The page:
UNB pool may get provincial lifeline, Bill Fraser says
Province would need a formal request from Fredericton and UNB to begin
The provincial government is willing to help keep the Sir Max Aitken Pool from closing in September, Transportation and Infrastructure Minister Bill Fraser confirmed Thursday.
"There's a lot of interest in the city of Fredericton from various different groups and users of that facility and there seems to be a tremendous need," he said in an interview.
But Fraser said there would be no blank cheque, and the city and the University of New Brunswick would have to file a formal request with a viable plan for extending the life of the pool before the province stepped in.
Then the process could move forward quickly, Fraser said.
The university announced more than a year ago that the Sir Max Aitken Pool and the Lady Beaverbrook Gym would close in this fall.
The decision provoked and outcry from the aquatics community and efforts to keep the pool open at least another year until a solution is found to the city's lack of competitive pools.
City hints at interest
The university later proposed the city pay 60 per cent of the costs of extending the pool's life by a year, but the city rejected the idea, saying it wouldn't take on the costs of something it didn't own.
The city hasn't said what would be necessary for it to resume negotiations with the university, but a statement from Mayor Mike O'Brien appears to leave the door open.
"I will be reaching out to the minister as soon as possible to discuss the idea further," O'Brien said.
More than 80 per cent of pool users are not from UNB.
Pool never mentioned by city
Fraser said the government has never heard from the city about the pool.
"Our Premier met with the mayor and council approximately a month ago … and that issue was never brought up by the municipality as a priority," said Fraser.
In a statement to CBC News, UNB vice-president academic George MacLean said the university requested a meeting of the three parties as recently as April 13 and is interested in discussing the pool further.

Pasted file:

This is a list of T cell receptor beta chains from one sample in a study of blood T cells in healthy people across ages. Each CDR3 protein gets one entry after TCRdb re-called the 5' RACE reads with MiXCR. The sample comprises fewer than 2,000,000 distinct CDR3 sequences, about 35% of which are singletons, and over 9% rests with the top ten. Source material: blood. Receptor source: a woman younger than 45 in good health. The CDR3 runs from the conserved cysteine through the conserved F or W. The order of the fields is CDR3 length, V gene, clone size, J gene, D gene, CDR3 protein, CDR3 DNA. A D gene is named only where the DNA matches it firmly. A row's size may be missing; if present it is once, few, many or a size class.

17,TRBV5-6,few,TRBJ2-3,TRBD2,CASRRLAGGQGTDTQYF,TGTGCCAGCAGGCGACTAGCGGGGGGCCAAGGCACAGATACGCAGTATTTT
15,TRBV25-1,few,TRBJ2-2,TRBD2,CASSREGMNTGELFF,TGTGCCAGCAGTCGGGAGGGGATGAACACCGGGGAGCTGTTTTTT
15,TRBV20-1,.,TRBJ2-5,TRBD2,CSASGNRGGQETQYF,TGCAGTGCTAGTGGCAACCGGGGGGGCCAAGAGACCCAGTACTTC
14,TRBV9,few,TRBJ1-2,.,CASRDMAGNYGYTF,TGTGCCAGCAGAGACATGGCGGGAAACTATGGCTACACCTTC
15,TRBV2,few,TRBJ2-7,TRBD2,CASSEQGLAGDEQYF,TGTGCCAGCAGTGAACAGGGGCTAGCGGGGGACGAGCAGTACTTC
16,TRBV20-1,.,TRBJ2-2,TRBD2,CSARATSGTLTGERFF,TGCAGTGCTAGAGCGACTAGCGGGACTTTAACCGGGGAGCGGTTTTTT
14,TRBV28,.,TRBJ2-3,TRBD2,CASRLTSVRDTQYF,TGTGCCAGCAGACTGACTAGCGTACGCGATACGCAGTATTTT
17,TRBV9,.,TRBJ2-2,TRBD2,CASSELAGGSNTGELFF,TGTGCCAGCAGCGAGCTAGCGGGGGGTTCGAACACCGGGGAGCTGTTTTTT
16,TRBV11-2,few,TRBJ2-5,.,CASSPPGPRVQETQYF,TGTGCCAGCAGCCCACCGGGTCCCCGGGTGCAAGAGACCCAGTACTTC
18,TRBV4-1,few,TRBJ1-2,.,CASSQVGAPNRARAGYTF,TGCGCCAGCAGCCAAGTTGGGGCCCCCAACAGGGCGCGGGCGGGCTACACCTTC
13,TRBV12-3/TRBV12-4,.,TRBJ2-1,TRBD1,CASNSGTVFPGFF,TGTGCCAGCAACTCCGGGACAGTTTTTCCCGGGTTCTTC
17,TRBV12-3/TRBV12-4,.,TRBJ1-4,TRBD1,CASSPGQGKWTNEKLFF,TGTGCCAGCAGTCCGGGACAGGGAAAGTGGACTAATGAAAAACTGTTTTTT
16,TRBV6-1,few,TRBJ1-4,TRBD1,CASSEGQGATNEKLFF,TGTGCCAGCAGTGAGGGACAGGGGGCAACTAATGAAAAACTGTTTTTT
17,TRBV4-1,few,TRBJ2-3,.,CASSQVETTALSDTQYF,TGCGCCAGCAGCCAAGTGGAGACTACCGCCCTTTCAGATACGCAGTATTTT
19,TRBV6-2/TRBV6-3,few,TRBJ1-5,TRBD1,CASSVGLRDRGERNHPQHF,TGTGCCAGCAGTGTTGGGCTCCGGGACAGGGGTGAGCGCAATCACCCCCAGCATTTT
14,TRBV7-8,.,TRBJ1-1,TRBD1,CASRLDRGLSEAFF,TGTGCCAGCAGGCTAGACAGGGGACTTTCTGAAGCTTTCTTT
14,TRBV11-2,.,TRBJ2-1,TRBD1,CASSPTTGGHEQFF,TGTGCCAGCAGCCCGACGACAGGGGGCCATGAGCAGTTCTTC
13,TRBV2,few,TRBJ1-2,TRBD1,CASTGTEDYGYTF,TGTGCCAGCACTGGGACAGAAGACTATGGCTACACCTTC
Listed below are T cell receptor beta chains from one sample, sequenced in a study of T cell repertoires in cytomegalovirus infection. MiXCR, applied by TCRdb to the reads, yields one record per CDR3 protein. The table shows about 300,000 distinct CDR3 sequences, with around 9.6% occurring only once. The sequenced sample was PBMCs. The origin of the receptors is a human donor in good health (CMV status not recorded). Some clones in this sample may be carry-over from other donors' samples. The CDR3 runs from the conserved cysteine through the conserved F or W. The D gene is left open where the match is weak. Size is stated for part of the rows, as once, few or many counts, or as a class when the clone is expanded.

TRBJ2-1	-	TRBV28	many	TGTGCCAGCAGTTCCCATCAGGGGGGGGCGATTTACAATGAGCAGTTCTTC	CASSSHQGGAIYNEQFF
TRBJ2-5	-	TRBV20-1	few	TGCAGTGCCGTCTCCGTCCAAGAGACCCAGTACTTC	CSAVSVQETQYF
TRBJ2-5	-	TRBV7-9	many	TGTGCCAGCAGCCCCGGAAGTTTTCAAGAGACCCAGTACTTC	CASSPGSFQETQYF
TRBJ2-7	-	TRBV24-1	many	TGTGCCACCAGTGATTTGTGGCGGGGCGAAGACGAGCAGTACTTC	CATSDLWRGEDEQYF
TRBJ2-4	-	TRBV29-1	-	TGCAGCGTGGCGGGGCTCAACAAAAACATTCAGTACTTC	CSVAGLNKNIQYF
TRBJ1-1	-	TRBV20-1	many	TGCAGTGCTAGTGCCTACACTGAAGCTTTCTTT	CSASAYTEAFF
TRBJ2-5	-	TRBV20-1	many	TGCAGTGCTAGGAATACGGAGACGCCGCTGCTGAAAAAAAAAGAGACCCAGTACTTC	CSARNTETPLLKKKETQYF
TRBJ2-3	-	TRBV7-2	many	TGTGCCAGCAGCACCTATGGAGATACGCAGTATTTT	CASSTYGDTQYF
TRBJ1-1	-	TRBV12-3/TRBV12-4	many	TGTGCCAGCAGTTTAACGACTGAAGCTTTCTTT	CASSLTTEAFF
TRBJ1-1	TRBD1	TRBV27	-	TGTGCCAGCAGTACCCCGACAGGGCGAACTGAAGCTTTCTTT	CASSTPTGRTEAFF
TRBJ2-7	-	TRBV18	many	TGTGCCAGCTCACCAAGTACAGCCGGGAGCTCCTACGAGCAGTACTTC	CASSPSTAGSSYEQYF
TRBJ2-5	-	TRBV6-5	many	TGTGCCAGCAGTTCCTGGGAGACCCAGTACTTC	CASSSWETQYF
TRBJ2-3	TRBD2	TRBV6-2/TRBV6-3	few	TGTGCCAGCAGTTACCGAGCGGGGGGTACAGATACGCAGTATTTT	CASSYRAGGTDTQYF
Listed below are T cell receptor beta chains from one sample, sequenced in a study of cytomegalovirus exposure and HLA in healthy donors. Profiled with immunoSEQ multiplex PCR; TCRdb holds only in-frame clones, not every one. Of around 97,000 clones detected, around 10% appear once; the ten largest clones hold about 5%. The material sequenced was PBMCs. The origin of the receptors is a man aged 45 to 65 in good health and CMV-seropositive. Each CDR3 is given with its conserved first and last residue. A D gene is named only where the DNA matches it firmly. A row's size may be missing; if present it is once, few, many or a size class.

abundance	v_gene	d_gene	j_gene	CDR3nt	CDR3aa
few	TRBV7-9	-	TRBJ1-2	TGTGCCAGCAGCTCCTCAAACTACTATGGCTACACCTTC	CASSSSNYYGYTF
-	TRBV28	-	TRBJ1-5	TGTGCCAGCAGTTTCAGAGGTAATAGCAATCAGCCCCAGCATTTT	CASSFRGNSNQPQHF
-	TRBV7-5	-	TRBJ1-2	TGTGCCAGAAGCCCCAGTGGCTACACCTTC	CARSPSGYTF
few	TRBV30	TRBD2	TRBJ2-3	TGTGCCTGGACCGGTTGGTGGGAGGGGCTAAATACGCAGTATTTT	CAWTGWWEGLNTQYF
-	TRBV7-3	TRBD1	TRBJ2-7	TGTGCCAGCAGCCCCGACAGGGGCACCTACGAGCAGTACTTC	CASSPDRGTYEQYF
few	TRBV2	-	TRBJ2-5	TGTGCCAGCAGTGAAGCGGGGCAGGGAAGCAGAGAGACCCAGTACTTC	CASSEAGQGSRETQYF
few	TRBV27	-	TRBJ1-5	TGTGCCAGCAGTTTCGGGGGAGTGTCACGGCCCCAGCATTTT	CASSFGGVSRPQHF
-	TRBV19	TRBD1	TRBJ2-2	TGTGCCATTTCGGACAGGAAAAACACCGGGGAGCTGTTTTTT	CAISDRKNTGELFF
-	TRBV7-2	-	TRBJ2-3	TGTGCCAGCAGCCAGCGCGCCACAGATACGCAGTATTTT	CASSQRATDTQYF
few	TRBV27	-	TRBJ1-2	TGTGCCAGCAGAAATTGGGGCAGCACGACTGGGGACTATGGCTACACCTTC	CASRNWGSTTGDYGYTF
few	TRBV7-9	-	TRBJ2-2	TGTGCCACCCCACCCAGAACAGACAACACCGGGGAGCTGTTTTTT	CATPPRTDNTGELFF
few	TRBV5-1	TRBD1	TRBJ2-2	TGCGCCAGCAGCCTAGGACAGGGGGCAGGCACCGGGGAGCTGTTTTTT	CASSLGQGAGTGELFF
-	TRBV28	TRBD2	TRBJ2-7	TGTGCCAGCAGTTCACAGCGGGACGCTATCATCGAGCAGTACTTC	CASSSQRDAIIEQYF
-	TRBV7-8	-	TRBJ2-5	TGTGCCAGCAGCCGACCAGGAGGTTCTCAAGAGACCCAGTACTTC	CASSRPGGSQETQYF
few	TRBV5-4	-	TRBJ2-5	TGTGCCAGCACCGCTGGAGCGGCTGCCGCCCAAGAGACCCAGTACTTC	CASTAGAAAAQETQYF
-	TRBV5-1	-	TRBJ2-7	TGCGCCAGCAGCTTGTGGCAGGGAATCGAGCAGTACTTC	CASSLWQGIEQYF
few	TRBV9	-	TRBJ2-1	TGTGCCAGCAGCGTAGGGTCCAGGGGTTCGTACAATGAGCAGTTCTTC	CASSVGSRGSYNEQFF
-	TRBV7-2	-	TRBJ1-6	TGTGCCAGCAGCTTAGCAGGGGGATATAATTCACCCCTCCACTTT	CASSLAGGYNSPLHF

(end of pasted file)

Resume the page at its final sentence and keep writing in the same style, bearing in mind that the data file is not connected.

"We're pleased that the province and representatives from the aquatics community were willing to meet and that the province is open to offering financial support," said MacLean.
Confirmation that the provincial government would be willing to pitch in to keep the aging pool open has Fredericton's swimming community hopeful once again.
Chris Ramsey, president of the Capital Region Aquatic Facility Team, said he's hopeful this leads to renewed negotiations between the city on the University of New Brunswick.
"I think it really is a serious offer," Ramsey told Information Morning Fredericton.
"Look, there's an election coming up in the fall. I don't think the province would step into this unless they were serious about actually solving it."
Community not heard
The city has said their ability to help fund the pool is limited by other commitments, including building a new performing arts centre.
Ramsey said the performing arts centre is important, but he feels the needs of the swimming community are being ignored.
"We have three pools in this town," said Ramsey. "Those are three pools that have been at capacity for 10 years based on a report that the city did back in 2009 or 2010."
Ramsey said the city and the university abandon the pool at their peril adding it wouldn't be a good look for either party.
Ramsey said that if the government was willing to help out, the city and the university would be "crazy" not to go back to the negotiating table.
"If this pool goes away in September, the city of Fredericton becomes the only capital city in all of Canada without competitive aquatics infrastructure for it's youth sports programs," said Ramsey.
With files from Information Morning Fredericton and Shaun Waters